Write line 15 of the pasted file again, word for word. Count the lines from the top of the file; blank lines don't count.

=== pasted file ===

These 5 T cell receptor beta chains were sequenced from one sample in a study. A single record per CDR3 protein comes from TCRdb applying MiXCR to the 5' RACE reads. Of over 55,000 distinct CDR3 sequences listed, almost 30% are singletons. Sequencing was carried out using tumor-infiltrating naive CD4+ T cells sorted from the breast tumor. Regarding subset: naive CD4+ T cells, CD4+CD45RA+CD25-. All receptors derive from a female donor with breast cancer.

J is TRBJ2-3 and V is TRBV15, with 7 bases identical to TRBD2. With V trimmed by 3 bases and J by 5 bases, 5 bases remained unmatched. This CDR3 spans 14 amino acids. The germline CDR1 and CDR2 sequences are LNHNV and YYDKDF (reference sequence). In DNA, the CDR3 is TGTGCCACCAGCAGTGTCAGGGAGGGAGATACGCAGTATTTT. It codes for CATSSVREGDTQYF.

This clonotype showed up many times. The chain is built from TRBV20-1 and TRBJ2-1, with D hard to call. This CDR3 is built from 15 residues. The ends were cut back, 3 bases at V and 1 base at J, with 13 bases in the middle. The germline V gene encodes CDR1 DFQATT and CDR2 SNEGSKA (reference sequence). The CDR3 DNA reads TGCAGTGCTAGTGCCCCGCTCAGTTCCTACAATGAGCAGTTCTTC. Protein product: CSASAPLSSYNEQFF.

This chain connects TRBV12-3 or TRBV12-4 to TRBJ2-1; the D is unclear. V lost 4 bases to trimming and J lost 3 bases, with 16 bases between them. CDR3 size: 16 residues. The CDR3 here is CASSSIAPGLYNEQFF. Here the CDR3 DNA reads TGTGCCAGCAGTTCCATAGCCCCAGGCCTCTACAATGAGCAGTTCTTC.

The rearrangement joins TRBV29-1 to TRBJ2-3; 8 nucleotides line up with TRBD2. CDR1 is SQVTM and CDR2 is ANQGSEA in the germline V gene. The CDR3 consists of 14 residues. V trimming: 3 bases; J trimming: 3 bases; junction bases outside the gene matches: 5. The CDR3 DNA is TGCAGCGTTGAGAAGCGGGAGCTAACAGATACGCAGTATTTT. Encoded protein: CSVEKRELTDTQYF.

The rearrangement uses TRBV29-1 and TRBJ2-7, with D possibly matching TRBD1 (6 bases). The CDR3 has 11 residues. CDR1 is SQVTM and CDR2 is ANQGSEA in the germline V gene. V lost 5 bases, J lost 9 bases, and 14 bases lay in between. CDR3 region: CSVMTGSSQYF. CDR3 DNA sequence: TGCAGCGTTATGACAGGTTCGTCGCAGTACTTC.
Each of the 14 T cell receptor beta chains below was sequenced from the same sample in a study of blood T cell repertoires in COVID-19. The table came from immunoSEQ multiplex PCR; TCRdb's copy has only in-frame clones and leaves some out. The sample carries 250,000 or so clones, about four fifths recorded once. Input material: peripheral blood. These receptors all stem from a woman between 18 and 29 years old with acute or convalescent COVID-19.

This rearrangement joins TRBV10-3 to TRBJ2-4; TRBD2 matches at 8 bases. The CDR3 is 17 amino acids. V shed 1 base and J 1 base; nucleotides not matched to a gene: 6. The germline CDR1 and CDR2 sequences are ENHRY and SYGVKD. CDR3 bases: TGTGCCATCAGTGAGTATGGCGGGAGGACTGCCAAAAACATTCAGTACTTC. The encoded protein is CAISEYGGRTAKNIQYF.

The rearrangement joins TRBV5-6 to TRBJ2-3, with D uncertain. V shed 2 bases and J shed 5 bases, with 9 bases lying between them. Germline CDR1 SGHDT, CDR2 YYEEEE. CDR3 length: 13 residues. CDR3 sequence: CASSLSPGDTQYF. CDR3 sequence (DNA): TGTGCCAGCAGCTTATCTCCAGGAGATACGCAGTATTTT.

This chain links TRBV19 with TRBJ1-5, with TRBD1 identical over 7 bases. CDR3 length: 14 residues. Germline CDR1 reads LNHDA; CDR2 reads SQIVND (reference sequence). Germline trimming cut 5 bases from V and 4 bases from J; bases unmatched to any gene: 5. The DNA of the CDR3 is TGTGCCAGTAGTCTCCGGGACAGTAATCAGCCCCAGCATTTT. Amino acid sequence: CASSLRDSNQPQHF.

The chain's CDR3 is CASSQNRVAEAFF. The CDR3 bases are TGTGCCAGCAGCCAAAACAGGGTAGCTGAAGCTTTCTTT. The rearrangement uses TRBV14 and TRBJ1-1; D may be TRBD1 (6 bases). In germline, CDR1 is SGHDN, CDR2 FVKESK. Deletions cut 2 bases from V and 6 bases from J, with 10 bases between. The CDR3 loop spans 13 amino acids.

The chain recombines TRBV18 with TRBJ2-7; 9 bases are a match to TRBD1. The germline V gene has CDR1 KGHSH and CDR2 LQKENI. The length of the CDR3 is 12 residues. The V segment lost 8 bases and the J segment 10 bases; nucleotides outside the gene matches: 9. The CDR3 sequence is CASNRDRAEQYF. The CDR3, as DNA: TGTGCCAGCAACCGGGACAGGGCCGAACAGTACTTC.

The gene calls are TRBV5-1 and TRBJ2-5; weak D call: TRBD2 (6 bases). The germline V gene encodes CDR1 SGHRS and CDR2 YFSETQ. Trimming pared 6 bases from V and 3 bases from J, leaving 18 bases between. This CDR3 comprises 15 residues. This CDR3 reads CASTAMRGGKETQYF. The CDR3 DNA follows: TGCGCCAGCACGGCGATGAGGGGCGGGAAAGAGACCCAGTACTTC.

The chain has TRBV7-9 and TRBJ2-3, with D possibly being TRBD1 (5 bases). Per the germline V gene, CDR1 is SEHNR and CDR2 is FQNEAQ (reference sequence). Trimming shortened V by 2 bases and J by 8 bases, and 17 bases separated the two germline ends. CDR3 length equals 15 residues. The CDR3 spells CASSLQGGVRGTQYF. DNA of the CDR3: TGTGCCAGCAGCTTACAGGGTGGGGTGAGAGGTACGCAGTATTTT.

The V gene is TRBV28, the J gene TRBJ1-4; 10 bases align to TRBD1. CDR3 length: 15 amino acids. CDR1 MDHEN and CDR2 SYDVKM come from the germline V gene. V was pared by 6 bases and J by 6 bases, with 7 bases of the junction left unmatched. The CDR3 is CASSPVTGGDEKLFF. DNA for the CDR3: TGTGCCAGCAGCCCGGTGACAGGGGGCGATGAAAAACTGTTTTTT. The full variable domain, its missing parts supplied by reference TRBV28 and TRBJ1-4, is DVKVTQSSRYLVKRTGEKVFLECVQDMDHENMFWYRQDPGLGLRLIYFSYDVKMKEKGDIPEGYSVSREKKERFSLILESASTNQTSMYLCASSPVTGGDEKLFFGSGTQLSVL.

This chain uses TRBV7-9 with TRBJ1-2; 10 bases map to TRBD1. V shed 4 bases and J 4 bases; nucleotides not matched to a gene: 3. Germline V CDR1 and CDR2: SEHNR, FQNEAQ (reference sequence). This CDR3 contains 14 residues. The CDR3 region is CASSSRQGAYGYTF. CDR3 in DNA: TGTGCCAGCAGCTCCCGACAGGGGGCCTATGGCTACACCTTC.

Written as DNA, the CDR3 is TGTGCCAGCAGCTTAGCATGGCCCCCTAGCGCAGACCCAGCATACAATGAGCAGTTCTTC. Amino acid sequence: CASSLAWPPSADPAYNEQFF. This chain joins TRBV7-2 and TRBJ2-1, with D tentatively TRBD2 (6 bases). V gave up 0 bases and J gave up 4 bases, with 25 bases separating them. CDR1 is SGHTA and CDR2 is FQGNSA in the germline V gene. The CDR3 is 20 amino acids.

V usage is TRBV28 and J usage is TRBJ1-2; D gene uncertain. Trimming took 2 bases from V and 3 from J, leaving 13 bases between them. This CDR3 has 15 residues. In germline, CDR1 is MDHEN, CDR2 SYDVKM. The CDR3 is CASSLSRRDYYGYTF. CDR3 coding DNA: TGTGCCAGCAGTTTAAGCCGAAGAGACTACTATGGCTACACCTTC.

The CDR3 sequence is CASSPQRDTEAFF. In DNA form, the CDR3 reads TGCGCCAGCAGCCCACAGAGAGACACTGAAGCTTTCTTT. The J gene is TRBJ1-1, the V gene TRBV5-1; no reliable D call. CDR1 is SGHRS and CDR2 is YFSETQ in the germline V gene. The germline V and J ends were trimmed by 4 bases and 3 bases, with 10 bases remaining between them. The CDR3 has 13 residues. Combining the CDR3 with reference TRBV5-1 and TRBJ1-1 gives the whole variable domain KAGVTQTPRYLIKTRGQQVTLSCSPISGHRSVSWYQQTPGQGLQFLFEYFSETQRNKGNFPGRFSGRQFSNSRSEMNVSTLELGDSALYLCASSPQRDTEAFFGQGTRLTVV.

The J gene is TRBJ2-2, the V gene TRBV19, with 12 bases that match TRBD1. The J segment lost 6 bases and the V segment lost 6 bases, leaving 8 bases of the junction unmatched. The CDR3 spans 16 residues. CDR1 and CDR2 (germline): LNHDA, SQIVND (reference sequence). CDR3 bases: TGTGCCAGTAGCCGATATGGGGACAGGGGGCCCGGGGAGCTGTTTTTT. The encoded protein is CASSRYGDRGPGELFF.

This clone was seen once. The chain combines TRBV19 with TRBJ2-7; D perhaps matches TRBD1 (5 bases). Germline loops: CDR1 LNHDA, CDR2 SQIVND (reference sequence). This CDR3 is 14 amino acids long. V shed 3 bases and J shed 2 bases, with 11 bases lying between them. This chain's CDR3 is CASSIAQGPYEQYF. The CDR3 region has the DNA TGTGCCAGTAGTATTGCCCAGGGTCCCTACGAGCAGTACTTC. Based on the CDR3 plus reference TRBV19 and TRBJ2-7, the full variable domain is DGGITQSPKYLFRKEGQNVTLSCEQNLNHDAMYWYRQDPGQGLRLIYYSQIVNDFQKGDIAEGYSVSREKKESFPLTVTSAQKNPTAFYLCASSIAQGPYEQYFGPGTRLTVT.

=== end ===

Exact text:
The V gene is TRBV28, the J gene TRBJ1-4; 10 bases align to TRBD1. CDR3 length: 15 amino acids. CDR1 MDHEN and CDR2 SYDVKM come from the germline V gene. V was pared by 6 bases and J by 6 bases, with 7 bases of the junction left unmatched. The CDR3 is CASSPVTGGDEKLFF. DNA for the CDR3: TGTGCCAGCAGCCCGGTGACAGGGGGCGATGAAAAACTGTTTTTT. The full variable domain, its missing parts supplied by reference TRBV28 and TRBJ1-4, is DVKVTQSSRYLVKRTGEKVFLECVQDMDHENMFWYRQDPGLGLRLIYFSYDVKMKEKGDIPEGYSVSREKKERFSLILESASTNQTSMYLCASSPVTGGDEKLFFGSGTQLSVL.